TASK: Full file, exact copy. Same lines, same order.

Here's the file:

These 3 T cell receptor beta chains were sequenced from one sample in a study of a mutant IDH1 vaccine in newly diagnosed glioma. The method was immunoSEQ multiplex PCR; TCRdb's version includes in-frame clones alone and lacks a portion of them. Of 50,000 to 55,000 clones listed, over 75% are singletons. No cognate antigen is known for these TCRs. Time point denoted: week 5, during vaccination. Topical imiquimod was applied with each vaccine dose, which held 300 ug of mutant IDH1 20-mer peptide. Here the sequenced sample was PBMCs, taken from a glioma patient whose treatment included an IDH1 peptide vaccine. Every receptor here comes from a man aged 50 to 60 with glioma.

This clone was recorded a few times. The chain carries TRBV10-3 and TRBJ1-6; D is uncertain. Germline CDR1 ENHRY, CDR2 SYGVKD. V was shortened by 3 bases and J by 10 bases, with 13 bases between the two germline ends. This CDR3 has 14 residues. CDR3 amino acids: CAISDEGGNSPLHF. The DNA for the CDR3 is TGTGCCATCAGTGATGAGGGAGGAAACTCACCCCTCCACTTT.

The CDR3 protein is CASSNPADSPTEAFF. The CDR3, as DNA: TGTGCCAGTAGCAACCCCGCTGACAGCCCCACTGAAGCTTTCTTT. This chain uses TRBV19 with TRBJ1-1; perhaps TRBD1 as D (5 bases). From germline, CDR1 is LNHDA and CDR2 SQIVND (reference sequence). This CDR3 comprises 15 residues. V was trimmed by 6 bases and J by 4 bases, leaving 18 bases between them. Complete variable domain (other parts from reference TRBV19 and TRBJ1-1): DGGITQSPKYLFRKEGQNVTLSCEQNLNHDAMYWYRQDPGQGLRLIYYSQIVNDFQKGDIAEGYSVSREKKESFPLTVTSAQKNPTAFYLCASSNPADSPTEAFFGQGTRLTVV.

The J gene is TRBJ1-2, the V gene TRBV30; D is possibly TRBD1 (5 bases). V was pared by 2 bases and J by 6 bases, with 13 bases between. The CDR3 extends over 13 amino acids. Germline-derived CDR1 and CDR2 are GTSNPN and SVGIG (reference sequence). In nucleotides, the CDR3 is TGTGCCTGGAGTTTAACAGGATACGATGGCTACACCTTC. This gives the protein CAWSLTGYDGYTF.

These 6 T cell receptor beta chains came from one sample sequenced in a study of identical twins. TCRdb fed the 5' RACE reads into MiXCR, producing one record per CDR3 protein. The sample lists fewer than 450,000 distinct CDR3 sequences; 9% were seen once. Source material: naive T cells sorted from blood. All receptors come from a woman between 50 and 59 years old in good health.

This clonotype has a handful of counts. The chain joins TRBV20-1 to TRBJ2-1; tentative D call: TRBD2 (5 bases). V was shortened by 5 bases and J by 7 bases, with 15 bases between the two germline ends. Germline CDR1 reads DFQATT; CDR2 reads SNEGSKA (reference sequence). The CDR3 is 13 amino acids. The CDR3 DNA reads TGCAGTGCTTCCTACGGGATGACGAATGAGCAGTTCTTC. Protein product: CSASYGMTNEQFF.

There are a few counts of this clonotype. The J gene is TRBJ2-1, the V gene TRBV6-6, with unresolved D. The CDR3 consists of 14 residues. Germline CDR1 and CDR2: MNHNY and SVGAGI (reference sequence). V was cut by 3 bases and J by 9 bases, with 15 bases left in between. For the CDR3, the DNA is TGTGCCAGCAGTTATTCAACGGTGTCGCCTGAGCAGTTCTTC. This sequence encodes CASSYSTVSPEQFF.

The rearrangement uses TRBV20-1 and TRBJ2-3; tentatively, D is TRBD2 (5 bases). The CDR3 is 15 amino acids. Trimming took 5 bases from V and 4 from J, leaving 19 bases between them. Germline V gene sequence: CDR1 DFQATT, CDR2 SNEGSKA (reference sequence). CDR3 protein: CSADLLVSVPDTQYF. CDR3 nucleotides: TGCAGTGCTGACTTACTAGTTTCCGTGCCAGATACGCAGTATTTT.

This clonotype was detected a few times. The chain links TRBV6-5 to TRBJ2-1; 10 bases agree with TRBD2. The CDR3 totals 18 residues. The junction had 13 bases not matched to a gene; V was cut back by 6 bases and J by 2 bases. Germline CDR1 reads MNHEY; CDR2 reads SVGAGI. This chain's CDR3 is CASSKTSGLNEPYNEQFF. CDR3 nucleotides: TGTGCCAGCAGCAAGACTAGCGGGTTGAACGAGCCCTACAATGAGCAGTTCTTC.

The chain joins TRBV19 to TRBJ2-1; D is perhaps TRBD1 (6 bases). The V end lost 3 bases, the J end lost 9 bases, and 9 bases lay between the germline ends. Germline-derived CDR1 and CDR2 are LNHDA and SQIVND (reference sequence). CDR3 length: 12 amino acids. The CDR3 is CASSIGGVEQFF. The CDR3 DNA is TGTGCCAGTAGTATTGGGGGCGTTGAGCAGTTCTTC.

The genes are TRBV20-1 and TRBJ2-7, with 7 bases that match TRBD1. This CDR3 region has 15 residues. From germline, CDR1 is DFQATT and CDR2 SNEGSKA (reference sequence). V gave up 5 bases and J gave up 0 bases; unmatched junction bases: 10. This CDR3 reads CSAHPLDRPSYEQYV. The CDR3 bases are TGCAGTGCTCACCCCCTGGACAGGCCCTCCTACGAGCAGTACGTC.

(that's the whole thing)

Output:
These 3 T cell receptor beta chains were sequenced from one sample in a study of a mutant IDH1 vaccine in newly diagnosed glioma. The method was immunoSEQ multiplex PCR; TCRdb's version includes in-frame clones alone and lacks a portion of them. Of 50,000 to 55,000 clones listed, over 75% are singletons. No cognate antigen is known for these TCRs. Time point denoted: week 5, during vaccination. Topical imiquimod was applied with each vaccine dose, which held 300 ug of mutant IDH1 20-mer peptide. Here the sequenced sample was PBMCs, taken from a glioma patient whose treatment included an IDH1 peptide vaccine. Every receptor here comes from a man aged 50 to 60 with glioma.

This clone was recorded a few times. The chain carries TRBV10-3 and TRBJ1-6; D is uncertain. Germline CDR1 ENHRY, CDR2 SYGVKD. V was shortened by 3 bases and J by 10 bases, with 13 bases between the two germline ends. This CDR3 has 14 residues. CDR3 amino acids: CAISDEGGNSPLHF. The DNA for the CDR3 is TGTGCCATCAGTGATGAGGGAGGAAACTCACCCCTCCACTTT.

The CDR3 protein is CASSNPADSPTEAFF. The CDR3, as DNA: TGTGCCAGTAGCAACCCCGCTGACAGCCCCACTGAAGCTTTCTTT. This chain uses TRBV19 with TRBJ1-1; perhaps TRBD1 as D (5 bases). From germline, CDR1 is LNHDA and CDR2 SQIVND (reference sequence). This CDR3 comprises 15 residues. V was trimmed by 6 bases and J by 4 bases, leaving 18 bases between them. Complete variable domain (other parts from reference TRBV19 and TRBJ1-1): DGGITQSPKYLFRKEGQNVTLSCEQNLNHDAMYWYRQDPGQGLRLIYYSQIVNDFQKGDIAEGYSVSREKKESFPLTVTSAQKNPTAFYLCASSNPADSPTEAFFGQGTRLTVV.

The J gene is TRBJ1-2, the V gene TRBV30; D is possibly TRBD1 (5 bases). V was pared by 2 bases and J by 6 bases, with 13 bases between. The CDR3 extends over 13 amino acids. Germline-derived CDR1 and CDR2 are GTSNPN and SVGIG (reference sequence). In nucleotides, the CDR3 is TGTGCCTGGAGTTTAACAGGATACGATGGCTACACCTTC. This gives the protein CAWSLTGYDGYTF.

These 6 T cell receptor beta chains came from one sample sequenced in a study of identical twins. TCRdb fed the 5' RACE reads into MiXCR, producing one record per CDR3 protein. The sample lists fewer than 450,000 distinct CDR3 sequences; 9% were seen once. Source material: naive T cells sorted from blood. All receptors come from a woman between 50 and 59 years old in good health.

This clonotype has a handful of counts. The chain joins TRBV20-1 to TRBJ2-1; tentative D call: TRBD2 (5 bases). V was shortened by 5 bases and J by 7 bases, with 15 bases between the two germline ends. Germline CDR1 reads DFQATT; CDR2 reads SNEGSKA (reference sequence). The CDR3 is 13 amino acids. The CDR3 DNA reads TGCAGTGCTTCCTACGGGATGACGAATGAGCAGTTCTTC. Protein product: CSASYGMTNEQFF.

There are a few counts of this clonotype. The J gene is TRBJ2-1, the V gene TRBV6-6, with unresolved D. The CDR3 consists of 14 residues. Germline CDR1 and CDR2: MNHNY and SVGAGI (reference sequence). V was cut by 3 bases and J by 9 bases, with 15 bases left in between. For the CDR3, the DNA is TGTGCCAGCAGTTATTCAACGGTGTCGCCTGAGCAGTTCTTC. This sequence encodes CASSYSTVSPEQFF.

The rearrangement uses TRBV20-1 and TRBJ2-3; tentatively, D is TRBD2 (5 bases). The CDR3 is 15 amino acids. Trimming took 5 bases from V and 4 from J, leaving 19 bases between them. Germline V gene sequence: CDR1 DFQATT, CDR2 SNEGSKA (reference sequence). CDR3 protein: CSADLLVSVPDTQYF. CDR3 nucleotides: TGCAGTGCTGACTTACTAGTTTCCGTGCCAGATACGCAGTATTTT.

This clonotype was detected a few times. The chain links TRBV6-5 to TRBJ2-1; 10 bases agree with TRBD2. The CDR3 totals 18 residues. The junction had 13 bases not matched to a gene; V was cut back by 6 bases and J by 2 bases. Germline CDR1 reads MNHEY; CDR2 reads SVGAGI. This chain's CDR3 is CASSKTSGLNEPYNEQFF. CDR3 nucleotides: TGTGCCAGCAGCAAGACTAGCGGGTTGAACGAGCCCTACAATGAGCAGTTCTTC.

The chain joins TRBV19 to TRBJ2-1; D is perhaps TRBD1 (6 bases). The V end lost 3 bases, the J end lost 9 bases, and 9 bases lay between the germline ends. Germline-derived CDR1 and CDR2 are LNHDA and SQIVND (reference sequence). CDR3 length: 12 amino acids. The CDR3 is CASSIGGVEQFF. The CDR3 DNA is TGTGCCAGTAGTATTGGGGGCGTTGAGCAGTTCTTC.

The genes are TRBV20-1 and TRBJ2-7, with 7 bases that match TRBD1. This CDR3 region has 15 residues. From germline, CDR1 is DFQATT and CDR2 SNEGSKA (reference sequence). V gave up 5 bases and J gave up 0 bases; unmatched junction bases: 10. This CDR3 reads CSAHPLDRPSYEQYV. The CDR3 bases are TGCAGTGCTCACCCCCTGGACAGGCCCTCCTACGAGCAGTACGTC.